Inland destinations such as Wells, Castle Combe, Hay-on-Wye, and Aberfeldy received high ratings from readers for their scenic beauty, variety of food and drink options, and other factors.

The UK’s best towns and villages

The best-rated towns and villages in the United Kingdom each have something special to offer guests, whether they are looking for rural tranquilly, a variety of independent shops, or a taste of British history. This is because each of these communities has developed its own distinct character over the years. According to the results of our most recent survey, a number of highly regarded towns and villages located further inland have famous connections.

John Constable was inspired to paint the water meadows of Dedham while he was there. Robert Burns was inspired to write songs about the town of Aberfeldy. In addition, the poet William Wordsworth relocated to Grasmere because he was so taken with the beauty of the area.

However, according to the results of a recent survey conducted by 5,333 readers of Which?, the village that received the highest rating lacks any artistic connections. In its place, it provides a window into the prehistoric history of England by being home to the largest stone circle in the world. This, in addition to the fact that it has the atmosphere of a traditional English village, could be the reason why Which? readers like it best.

The British town or village with the highest rating is Avebury, Wiltshire, with a score of 90%.

The stone circle in Avebury, Wiltshire The UK’s best towns and villages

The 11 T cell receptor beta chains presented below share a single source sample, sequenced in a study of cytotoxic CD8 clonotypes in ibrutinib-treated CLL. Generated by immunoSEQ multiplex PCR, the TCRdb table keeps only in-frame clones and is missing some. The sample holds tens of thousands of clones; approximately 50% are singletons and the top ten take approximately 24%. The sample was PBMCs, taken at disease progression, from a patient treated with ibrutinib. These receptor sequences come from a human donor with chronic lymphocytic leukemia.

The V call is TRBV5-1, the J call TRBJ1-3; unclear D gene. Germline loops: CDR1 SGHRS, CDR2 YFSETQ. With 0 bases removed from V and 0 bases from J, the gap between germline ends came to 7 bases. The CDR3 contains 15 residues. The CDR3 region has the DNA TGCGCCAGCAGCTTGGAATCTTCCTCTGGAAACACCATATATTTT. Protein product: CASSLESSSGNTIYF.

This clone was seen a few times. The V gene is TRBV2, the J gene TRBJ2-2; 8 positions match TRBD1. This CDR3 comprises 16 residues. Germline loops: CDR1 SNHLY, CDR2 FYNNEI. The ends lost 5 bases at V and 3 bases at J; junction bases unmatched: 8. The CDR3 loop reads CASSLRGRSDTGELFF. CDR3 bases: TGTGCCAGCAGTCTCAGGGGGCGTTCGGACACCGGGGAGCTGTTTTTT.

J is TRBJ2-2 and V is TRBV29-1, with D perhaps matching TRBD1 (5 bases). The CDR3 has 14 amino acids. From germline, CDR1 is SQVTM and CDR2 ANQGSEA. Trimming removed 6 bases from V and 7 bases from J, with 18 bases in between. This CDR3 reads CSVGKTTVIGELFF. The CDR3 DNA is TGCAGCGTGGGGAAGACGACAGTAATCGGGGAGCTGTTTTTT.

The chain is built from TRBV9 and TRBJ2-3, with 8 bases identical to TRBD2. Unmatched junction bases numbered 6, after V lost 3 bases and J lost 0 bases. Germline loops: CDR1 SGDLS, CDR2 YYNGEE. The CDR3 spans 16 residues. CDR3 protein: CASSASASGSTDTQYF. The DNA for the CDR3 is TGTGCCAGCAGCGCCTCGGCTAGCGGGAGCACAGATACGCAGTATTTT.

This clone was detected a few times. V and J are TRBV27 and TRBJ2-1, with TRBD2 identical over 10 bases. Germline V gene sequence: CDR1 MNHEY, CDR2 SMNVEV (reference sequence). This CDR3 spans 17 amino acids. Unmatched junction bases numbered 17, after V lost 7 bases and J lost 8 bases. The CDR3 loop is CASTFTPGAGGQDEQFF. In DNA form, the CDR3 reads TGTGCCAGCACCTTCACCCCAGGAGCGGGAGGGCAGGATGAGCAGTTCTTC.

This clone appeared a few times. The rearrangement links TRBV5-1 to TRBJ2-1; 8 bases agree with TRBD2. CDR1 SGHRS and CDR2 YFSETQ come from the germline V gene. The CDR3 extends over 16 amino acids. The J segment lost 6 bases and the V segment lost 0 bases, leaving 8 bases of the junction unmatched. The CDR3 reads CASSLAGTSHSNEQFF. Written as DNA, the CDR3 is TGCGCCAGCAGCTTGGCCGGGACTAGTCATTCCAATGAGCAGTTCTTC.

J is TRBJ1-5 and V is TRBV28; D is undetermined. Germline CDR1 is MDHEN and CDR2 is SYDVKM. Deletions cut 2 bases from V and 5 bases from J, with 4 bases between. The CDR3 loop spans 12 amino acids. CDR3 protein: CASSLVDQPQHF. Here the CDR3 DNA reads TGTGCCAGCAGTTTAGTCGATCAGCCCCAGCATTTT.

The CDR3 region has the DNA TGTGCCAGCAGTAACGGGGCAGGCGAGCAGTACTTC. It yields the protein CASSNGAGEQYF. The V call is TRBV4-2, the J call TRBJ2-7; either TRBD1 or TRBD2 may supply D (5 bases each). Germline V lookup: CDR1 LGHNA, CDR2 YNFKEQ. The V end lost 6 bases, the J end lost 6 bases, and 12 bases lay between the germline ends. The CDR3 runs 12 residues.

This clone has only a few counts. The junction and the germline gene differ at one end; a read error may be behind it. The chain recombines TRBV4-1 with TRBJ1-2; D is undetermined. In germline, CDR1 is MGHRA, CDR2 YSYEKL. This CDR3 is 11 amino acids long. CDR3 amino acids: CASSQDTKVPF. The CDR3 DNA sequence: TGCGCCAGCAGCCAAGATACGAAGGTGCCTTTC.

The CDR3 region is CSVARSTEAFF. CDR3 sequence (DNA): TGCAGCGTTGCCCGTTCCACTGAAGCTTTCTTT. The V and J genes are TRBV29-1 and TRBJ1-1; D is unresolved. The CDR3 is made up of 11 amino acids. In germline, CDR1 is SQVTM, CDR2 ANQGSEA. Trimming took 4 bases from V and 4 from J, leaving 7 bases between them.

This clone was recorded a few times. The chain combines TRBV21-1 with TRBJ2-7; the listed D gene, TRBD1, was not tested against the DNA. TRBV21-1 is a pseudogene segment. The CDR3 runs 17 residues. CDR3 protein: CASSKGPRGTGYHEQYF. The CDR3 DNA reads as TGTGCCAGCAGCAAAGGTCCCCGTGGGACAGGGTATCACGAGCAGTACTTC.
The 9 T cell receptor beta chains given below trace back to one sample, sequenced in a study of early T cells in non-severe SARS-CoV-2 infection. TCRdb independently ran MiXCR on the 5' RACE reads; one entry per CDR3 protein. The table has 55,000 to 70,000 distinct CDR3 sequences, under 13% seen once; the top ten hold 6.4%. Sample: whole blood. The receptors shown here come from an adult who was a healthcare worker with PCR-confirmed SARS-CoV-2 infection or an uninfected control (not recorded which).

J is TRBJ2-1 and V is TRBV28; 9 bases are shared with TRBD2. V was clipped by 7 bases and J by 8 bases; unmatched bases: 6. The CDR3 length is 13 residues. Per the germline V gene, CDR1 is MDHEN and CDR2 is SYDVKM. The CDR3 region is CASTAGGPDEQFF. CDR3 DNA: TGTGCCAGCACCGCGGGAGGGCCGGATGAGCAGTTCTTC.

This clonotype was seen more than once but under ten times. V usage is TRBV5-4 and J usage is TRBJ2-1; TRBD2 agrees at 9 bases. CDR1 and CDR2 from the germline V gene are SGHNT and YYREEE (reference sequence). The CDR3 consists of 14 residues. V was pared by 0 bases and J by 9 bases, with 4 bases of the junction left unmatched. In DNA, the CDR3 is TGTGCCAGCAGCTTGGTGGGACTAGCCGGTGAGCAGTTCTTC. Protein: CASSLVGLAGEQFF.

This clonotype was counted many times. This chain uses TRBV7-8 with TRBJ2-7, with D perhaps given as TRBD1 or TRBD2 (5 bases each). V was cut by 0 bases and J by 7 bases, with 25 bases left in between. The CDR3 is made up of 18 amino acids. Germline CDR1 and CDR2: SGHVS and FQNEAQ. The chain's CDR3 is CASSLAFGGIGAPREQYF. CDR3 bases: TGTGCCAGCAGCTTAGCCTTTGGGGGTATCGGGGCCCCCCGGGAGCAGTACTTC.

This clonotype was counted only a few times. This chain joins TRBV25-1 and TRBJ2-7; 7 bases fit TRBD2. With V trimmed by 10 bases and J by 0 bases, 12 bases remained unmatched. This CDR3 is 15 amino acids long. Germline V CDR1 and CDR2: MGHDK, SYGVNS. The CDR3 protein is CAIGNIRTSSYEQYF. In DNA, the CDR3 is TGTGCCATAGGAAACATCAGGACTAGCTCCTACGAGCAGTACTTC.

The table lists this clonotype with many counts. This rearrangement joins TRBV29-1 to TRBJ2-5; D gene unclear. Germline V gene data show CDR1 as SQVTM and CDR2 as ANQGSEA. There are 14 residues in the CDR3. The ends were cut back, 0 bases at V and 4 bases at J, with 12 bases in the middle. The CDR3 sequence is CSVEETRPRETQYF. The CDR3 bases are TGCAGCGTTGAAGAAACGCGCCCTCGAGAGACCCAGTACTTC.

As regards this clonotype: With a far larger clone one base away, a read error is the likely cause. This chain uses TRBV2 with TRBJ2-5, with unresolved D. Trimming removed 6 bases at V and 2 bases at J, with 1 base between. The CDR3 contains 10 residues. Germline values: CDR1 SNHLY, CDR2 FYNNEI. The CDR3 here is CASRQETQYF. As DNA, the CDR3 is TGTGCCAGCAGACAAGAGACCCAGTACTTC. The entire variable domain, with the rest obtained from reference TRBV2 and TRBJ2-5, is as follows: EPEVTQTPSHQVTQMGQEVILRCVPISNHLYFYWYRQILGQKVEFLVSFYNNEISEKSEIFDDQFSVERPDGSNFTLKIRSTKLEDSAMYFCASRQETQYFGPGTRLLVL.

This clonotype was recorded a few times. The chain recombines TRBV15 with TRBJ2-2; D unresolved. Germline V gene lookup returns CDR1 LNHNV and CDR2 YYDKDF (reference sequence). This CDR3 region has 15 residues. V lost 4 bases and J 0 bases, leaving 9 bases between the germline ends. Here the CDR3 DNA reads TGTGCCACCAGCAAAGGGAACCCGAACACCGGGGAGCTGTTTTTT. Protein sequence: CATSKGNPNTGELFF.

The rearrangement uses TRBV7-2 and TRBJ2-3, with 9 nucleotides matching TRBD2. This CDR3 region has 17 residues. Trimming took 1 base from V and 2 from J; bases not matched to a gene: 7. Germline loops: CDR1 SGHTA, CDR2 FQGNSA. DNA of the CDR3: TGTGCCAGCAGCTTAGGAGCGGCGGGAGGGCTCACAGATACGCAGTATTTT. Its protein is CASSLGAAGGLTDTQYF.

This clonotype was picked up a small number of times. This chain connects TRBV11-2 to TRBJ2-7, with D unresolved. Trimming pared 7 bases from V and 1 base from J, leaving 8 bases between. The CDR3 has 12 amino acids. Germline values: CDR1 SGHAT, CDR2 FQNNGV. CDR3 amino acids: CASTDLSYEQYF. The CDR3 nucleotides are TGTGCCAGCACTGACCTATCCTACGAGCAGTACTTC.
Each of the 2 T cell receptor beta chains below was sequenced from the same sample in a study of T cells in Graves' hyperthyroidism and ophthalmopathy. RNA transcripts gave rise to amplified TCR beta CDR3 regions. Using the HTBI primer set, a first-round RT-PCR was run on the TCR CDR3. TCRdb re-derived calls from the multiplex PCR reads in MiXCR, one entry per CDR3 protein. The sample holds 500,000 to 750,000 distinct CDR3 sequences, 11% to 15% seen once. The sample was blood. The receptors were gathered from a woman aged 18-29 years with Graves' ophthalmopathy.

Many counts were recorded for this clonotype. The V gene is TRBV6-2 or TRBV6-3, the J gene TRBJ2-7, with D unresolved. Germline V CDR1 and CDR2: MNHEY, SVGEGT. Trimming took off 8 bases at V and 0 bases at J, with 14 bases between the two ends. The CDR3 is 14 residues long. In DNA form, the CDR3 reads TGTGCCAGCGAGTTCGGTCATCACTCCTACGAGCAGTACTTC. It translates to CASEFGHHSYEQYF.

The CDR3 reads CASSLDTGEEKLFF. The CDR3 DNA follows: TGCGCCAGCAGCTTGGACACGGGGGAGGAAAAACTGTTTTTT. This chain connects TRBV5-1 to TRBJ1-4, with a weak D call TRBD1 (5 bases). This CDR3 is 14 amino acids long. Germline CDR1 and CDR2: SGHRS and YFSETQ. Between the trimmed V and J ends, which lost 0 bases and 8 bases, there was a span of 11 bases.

Our survey awarded Avebury a perfect score of five stars for its scenery. This may be due to the fact that it features many of the typical elements that are associated with rural England, such as a pub with a thatched roof, a church that is more than 1,500 years old, and front gardens that are full of roses. But in addition to that, it is the location of the largest stone circle in the entire world.

You are not required to pay an admission fee to visit Avebury Stone Circles and Henge, in contrast to the more well-known Stonehenge, and you are free to roam around the ceremonial site, which dates all the way back to somewhere between 2850 and 2200 BC.

A few houses, a couple of bed and breakfasts, a manor owned by the National Trust, and a Greene King pub dating back to the 19th century are also located in the village. Druids in robes can be seen drinking at the pub.

Castle Combe, in Wiltshire, received an 88% satisfaction rating, placing it in a tie for second place among towns and villages in the UK.

Castle Combe, Wiltshire

It should come as no surprise that the picturesque English village of Castle Combe was given a perfect score of five stars in our survey regarding its attractiveness and scenery. Houses dating back centuries and topped with crooked slate roofs can be found lining winding lanes.